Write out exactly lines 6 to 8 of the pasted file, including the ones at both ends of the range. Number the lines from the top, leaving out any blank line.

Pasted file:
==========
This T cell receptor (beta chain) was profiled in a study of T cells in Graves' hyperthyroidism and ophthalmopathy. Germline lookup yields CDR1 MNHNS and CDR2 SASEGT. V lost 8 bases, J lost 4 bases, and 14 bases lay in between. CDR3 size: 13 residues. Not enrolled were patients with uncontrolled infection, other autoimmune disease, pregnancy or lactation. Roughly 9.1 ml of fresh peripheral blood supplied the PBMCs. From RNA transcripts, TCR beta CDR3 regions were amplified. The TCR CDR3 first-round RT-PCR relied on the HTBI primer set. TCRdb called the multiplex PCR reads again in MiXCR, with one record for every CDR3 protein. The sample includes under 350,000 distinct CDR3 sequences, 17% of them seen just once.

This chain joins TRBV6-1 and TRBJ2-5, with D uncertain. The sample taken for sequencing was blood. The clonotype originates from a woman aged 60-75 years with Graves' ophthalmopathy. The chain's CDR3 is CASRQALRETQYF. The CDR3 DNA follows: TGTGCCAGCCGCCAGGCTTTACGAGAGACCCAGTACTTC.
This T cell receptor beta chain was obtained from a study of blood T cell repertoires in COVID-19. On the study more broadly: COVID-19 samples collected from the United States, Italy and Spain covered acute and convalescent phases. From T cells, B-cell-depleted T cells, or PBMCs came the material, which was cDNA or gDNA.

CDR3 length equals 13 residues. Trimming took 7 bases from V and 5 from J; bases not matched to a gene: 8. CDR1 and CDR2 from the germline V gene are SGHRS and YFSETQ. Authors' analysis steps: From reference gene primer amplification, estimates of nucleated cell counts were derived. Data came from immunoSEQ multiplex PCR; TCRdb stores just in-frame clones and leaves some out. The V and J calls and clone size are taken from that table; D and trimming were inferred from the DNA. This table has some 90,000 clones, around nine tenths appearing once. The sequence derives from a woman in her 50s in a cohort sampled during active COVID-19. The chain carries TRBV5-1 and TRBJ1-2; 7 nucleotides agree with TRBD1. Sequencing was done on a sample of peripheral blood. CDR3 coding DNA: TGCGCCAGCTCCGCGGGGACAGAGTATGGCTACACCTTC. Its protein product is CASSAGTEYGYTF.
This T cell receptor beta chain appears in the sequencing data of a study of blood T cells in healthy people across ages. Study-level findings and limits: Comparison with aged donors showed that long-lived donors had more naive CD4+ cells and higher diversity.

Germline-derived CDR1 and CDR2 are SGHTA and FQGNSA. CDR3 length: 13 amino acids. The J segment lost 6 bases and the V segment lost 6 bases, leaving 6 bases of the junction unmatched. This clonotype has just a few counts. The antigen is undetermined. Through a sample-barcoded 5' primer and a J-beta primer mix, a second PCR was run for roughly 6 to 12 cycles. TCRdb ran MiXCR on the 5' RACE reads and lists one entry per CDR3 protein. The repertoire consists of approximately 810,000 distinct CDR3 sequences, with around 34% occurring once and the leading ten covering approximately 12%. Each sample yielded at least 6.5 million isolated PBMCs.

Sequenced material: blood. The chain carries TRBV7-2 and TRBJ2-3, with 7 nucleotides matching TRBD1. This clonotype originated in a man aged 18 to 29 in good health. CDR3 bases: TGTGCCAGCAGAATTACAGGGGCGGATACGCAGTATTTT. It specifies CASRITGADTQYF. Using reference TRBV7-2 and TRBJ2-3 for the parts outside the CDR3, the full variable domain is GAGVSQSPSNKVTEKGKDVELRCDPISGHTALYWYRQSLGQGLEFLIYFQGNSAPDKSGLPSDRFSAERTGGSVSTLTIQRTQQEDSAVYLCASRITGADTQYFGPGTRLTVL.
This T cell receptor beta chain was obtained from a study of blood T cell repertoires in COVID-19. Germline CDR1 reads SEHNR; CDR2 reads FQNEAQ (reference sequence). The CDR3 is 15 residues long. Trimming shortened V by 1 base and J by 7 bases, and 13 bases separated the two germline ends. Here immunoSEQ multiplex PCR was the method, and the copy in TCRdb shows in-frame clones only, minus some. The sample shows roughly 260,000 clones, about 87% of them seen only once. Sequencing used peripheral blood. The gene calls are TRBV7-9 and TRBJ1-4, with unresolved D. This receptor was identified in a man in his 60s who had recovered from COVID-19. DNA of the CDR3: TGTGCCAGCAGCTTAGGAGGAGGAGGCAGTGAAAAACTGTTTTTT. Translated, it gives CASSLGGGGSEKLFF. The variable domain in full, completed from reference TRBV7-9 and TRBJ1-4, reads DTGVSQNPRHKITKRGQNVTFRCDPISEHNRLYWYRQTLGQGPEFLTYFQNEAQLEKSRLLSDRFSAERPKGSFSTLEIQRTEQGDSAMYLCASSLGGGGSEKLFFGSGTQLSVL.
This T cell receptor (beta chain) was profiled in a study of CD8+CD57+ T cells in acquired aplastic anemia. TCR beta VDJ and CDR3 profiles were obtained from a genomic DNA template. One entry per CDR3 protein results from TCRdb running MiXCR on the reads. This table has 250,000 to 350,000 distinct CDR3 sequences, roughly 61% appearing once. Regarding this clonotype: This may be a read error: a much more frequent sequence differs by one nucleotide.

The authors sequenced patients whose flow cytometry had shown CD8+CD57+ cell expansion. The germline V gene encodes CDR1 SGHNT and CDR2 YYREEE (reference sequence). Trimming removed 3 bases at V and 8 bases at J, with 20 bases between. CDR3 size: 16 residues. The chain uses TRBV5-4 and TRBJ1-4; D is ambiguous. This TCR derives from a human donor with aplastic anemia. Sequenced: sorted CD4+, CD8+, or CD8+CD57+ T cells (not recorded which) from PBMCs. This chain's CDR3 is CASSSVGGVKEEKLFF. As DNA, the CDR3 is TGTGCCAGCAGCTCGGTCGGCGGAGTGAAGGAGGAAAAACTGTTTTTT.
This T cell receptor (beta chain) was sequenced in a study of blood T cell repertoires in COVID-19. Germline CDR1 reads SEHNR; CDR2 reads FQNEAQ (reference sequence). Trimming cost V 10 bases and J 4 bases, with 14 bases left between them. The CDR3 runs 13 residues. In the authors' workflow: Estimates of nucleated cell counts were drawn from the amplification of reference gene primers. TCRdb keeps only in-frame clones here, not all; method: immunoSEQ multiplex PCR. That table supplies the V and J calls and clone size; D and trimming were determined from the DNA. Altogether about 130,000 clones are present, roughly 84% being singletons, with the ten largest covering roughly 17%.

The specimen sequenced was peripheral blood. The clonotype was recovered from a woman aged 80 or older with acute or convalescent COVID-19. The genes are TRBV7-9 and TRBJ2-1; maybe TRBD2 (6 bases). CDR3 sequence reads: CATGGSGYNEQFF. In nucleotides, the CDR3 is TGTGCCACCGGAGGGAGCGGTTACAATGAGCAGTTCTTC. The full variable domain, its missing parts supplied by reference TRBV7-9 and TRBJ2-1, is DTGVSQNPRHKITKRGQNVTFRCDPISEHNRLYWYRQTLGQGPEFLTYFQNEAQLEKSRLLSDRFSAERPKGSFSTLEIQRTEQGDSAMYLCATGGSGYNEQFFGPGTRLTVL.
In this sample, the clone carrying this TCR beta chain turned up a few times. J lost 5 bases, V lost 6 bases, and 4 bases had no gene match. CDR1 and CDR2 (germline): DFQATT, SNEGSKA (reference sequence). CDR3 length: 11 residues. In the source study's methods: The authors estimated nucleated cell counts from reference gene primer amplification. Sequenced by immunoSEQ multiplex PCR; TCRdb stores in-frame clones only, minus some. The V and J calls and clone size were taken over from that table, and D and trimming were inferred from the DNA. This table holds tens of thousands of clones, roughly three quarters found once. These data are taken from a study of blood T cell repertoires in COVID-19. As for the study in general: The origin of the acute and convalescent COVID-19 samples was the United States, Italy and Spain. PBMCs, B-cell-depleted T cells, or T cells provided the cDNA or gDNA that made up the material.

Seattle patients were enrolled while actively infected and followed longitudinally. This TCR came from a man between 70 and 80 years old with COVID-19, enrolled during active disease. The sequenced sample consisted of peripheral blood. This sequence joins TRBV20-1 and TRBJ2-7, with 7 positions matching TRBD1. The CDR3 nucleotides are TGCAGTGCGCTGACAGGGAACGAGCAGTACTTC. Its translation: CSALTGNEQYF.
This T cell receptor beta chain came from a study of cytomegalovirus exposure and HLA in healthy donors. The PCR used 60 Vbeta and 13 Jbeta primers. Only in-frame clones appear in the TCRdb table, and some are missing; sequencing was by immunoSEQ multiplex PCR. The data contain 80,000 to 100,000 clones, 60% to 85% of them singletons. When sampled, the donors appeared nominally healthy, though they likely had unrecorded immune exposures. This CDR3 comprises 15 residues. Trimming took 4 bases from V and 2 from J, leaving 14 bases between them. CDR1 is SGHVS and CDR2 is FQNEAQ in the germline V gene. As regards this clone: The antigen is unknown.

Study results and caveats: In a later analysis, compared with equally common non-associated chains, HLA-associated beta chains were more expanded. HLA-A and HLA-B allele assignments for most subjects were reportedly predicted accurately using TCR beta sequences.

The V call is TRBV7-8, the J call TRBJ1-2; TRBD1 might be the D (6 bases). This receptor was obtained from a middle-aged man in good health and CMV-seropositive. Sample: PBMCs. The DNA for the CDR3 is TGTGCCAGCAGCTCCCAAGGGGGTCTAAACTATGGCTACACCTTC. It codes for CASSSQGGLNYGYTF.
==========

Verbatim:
Germline-derived CDR1 and CDR2 are SGHTA and FQGNSA. CDR3 length: 13 amino acids. The J segment lost 6 bases and the V segment lost 6 bases, leaving 6 bases of the junction unmatched. This clonotype has just a few counts. The antigen is undetermined. Through a sample-barcoded 5' primer and a J-beta primer mix, a second PCR was run for roughly 6 to 12 cycles. TCRdb ran MiXCR on the 5' RACE reads and lists one entry per CDR3 protein. The repertoire consists of approximately 810,000 distinct CDR3 sequences, with around 34% occurring once and the leading ten covering approximately 12%. Each sample yielded at least 6.5 million isolated PBMCs.

Sequenced material: blood. The chain carries TRBV7-2 and TRBJ2-3, with 7 nucleotides matching TRBD1. This clonotype originated in a man aged 18 to 29 in good health. CDR3 bases: TGTGCCAGCAGAATTACAGGGGCGGATACGCAGTATTTT. It specifies CASRITGADTQYF. Using reference TRBV7-2 and TRBJ2-3 for the parts outside the CDR3, the full variable domain is GAGVSQSPSNKVTEKGKDVELRCDPISGHTALYWYRQSLGQGLEFLIYFQGNSAPDKSGLPSDRFSAERTGGSVSTLTIQRTQQEDSAVYLCASRITGADTQYFGPGTRLTVL.
This T cell receptor beta chain was obtained from a study of blood T cell repertoires in COVID-19. Germline CDR1 reads SEHNR; CDR2 reads FQNEAQ (reference sequence). The CDR3 is 15 residues long. Trimming shortened V by 1 base and J by 7 bases, and 13 bases separated the two germline ends. Here immunoSEQ multiplex PCR was the method, and the copy in TCRdb shows in-frame clones only, minus some. The sample shows roughly 260,000 clones, about 87% of them seen only once. Sequencing used peripheral blood. The gene calls are TRBV7-9 and TRBJ1-4, with unresolved D. This receptor was identified in a man in his 60s who had recovered from COVID-19. DNA of the CDR3: TGTGCCAGCAGCTTAGGAGGAGGAGGCAGTGAAAAACTGTTTTTT. Translated, it gives CASSLGGGGSEKLFF. The variable domain in full, completed from reference TRBV7-9 and TRBJ1-4, reads DTGVSQNPRHKITKRGQNVTFRCDPISEHNRLYWYRQTLGQGPEFLTYFQNEAQLEKSRLLSDRFSAERPKGSFSTLEIQRTEQGDSAMYLCASSLGGGGSEKLFFGSGTQLSVL.